Barry Gardiner has reportedly refused to meet constituents about the issue. Several tried to make appointments at his surgery to coincide with the demonstration; however, he particularly turned away those with Muslim-sounding names. The earliest any of the activists was able to secure an appointment was at the end of October. One constituent did manage to see his MP’s caseworker during the demonstration, having made his appointment only the week before. He did not manage to meet Mr Gardiner who had left earlier. He was told that Barry Gardiner was confused about the demonstration since he had only received five letters from constituents opposing the invitation, but had instead received at least 15 messages of support. He was advised that if there is so much opposition to the invitation locally that residents should contact Barry Gardiner’s office about it. The constituent has already done so.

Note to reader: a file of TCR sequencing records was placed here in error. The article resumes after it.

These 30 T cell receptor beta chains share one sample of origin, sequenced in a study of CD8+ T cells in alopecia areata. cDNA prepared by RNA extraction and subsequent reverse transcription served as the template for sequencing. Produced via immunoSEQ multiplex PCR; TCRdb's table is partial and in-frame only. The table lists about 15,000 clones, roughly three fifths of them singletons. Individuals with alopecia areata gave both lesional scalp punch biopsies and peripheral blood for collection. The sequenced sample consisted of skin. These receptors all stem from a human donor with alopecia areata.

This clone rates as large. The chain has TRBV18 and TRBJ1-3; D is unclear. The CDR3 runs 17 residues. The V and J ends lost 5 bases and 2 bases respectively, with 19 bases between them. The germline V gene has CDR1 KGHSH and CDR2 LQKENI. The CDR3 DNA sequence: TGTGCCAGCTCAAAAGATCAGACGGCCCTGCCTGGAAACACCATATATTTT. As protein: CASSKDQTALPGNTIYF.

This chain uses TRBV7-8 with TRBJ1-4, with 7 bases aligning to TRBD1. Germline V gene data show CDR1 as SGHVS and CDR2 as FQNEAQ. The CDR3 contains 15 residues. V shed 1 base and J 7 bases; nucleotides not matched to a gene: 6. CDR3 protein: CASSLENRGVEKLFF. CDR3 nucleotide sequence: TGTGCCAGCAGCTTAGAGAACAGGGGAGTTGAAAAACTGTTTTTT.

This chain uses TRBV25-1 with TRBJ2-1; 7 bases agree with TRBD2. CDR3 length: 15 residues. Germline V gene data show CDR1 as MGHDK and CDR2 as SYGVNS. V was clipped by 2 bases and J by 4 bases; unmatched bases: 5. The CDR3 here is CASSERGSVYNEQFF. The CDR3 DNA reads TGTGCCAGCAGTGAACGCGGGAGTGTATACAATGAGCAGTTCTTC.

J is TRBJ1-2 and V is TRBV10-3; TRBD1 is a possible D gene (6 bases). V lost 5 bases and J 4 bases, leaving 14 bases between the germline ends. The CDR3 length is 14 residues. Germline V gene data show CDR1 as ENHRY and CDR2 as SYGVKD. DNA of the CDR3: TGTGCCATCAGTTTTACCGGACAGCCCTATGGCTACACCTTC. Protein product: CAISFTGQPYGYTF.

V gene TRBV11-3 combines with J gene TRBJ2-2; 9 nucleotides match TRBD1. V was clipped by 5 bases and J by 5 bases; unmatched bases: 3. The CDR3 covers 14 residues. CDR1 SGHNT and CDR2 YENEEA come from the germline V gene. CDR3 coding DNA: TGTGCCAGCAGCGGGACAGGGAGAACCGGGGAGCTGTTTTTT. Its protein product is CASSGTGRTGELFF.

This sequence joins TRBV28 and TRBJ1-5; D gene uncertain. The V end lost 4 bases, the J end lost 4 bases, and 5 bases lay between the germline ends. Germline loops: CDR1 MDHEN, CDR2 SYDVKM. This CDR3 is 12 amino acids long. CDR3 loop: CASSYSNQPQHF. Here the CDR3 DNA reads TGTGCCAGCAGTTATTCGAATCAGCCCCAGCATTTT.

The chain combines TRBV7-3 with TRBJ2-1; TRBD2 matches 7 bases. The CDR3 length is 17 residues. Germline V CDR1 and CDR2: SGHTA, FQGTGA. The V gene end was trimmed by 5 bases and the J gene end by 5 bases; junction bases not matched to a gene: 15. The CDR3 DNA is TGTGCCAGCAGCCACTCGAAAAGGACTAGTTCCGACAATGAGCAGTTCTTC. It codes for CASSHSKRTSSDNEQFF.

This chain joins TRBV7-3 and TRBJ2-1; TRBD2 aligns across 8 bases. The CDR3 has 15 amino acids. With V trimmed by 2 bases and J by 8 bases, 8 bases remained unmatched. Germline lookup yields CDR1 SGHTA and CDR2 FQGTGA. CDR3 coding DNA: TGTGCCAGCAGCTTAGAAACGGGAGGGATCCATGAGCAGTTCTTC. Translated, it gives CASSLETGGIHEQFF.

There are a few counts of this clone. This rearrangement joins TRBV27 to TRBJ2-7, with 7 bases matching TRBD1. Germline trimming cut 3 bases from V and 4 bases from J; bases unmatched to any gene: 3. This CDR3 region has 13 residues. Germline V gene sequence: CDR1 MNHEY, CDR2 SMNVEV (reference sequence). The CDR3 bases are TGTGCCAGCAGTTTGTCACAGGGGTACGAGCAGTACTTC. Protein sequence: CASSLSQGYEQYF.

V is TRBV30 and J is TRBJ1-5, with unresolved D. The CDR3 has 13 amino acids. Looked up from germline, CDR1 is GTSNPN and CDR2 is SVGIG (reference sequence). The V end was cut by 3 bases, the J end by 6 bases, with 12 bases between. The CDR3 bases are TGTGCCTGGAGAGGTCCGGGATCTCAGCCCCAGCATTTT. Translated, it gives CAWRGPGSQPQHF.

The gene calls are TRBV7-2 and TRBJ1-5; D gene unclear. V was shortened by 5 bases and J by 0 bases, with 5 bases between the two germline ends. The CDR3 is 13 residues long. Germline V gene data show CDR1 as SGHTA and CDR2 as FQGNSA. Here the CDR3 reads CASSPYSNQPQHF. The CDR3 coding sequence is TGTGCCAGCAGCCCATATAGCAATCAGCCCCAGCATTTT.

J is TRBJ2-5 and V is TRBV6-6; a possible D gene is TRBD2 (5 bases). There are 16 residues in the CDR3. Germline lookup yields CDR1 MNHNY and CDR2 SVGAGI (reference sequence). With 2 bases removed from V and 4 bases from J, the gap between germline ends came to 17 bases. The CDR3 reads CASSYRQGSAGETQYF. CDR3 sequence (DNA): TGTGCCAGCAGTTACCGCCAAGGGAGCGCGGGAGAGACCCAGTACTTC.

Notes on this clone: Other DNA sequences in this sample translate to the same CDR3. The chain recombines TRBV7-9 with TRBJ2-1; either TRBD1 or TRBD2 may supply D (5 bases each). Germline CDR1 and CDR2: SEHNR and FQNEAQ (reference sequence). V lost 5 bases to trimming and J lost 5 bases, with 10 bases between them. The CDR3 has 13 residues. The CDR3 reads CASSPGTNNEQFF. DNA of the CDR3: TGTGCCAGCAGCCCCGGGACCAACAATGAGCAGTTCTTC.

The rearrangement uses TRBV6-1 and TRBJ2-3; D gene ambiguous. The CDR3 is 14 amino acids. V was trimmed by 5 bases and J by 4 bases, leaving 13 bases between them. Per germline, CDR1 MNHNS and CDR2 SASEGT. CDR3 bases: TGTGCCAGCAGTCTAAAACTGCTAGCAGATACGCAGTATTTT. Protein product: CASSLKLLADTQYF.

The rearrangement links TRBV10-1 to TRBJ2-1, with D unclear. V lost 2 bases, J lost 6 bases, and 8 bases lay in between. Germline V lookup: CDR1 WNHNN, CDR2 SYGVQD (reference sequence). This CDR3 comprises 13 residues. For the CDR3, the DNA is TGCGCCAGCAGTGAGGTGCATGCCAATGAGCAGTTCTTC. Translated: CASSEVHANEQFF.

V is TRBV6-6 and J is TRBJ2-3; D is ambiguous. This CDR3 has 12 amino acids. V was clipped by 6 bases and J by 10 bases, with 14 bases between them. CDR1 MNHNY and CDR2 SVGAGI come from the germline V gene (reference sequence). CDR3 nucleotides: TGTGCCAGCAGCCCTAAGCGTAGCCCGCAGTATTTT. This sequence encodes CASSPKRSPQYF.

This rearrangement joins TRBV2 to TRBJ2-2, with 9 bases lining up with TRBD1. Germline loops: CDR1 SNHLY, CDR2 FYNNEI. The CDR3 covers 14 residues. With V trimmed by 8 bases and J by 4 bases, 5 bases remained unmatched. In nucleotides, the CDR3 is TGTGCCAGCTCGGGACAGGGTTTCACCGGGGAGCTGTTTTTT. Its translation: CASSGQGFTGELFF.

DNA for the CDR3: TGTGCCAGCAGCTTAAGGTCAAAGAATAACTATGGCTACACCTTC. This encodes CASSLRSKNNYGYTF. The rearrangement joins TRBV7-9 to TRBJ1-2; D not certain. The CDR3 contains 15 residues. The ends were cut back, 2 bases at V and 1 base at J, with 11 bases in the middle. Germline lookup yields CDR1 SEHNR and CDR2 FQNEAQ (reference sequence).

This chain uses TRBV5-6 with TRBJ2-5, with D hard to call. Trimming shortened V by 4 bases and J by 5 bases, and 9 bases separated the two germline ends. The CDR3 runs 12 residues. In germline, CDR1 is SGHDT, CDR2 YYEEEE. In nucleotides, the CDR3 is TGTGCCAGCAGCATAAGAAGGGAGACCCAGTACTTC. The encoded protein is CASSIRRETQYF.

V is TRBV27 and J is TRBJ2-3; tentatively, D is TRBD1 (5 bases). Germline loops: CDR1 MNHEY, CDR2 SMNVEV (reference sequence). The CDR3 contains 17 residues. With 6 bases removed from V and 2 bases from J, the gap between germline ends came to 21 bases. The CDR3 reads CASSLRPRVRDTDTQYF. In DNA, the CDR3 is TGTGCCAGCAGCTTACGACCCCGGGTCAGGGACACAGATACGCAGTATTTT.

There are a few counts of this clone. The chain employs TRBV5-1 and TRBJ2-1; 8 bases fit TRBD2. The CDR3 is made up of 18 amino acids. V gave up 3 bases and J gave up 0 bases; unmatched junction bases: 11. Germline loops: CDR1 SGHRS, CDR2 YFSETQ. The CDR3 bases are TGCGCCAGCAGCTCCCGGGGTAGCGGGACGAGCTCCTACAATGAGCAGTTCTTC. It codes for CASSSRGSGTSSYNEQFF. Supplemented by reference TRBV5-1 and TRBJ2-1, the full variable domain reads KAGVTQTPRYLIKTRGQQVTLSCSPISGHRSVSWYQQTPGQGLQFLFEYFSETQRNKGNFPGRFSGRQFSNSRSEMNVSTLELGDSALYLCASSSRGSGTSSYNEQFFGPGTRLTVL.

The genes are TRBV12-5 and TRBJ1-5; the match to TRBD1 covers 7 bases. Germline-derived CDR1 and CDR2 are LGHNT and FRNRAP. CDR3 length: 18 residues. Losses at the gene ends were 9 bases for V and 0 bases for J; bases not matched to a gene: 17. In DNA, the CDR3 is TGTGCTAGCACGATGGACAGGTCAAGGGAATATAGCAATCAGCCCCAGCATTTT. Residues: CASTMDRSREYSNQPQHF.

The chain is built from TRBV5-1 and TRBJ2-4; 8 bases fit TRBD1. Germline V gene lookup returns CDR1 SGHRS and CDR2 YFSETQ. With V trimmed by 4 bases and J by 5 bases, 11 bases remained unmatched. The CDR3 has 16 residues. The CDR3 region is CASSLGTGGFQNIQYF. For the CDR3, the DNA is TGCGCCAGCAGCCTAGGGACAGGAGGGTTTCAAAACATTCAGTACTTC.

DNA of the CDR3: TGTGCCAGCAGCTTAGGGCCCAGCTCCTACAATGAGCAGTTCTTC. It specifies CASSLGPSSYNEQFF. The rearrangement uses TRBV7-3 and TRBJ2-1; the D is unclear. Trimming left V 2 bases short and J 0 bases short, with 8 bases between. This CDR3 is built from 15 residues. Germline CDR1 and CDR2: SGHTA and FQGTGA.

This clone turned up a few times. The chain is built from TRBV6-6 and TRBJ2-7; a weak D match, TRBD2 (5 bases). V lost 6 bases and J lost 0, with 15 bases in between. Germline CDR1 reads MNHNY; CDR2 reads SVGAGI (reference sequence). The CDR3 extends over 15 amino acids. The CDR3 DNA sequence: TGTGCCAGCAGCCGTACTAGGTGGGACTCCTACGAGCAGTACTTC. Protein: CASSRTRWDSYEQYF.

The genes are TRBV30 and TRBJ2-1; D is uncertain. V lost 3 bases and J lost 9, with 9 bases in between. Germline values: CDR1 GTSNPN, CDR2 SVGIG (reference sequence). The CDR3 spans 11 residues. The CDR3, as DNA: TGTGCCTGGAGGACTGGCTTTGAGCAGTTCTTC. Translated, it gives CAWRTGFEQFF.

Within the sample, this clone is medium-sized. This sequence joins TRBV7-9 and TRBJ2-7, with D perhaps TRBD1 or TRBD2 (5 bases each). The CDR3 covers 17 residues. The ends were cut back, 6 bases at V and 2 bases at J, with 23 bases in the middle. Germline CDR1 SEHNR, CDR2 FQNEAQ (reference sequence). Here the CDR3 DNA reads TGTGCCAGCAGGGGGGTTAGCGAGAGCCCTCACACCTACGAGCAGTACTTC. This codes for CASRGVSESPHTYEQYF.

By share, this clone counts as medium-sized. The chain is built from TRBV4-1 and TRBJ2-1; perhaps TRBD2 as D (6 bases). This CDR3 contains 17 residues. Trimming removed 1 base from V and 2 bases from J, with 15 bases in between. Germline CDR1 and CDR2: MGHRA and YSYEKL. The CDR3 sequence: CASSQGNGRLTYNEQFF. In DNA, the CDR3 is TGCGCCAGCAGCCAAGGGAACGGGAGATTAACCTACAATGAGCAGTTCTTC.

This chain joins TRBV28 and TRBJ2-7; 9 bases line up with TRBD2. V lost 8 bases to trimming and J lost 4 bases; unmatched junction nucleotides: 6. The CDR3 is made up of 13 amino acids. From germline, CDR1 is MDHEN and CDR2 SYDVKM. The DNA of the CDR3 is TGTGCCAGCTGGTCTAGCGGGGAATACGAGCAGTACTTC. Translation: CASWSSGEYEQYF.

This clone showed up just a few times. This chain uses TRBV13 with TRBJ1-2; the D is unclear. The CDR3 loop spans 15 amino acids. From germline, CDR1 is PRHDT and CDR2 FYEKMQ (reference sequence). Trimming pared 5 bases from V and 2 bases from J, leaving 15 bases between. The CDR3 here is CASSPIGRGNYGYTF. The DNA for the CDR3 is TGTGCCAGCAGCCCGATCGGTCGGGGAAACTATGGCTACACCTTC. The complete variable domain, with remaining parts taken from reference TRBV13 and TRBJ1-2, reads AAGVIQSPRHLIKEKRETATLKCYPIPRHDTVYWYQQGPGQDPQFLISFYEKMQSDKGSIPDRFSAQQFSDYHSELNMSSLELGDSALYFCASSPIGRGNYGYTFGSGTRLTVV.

In spite of a successful demonstration, one of the organisers, Amrit Wilson from the South Asia Solidarity Group said, “political capital has already been made from the invitation. It is a victory that Modi has delayed his visit, but we have to go on pressing for more. Modi really is not welcome here.”
The opposition will continue. Activists would like to urge the leaders of the Labour and Conservative parties to seek that their members withdraw their invitation to demonstrate their opposition to Modi’s policies and human rights abuses. A petition has been put together to this end: https://www.change.org/petitions/david-cameron-and-ed-miliband-stop-the-visit-of-mass-murderer-narendra-modi-to-the-uk
An early day motion (EDM) has also been set up asking for MPs to sign asking them to support a motion for a ban on Narendra Modi visiting the UK to be reinstated: http://www.parliament.uk/edm/2013-14/479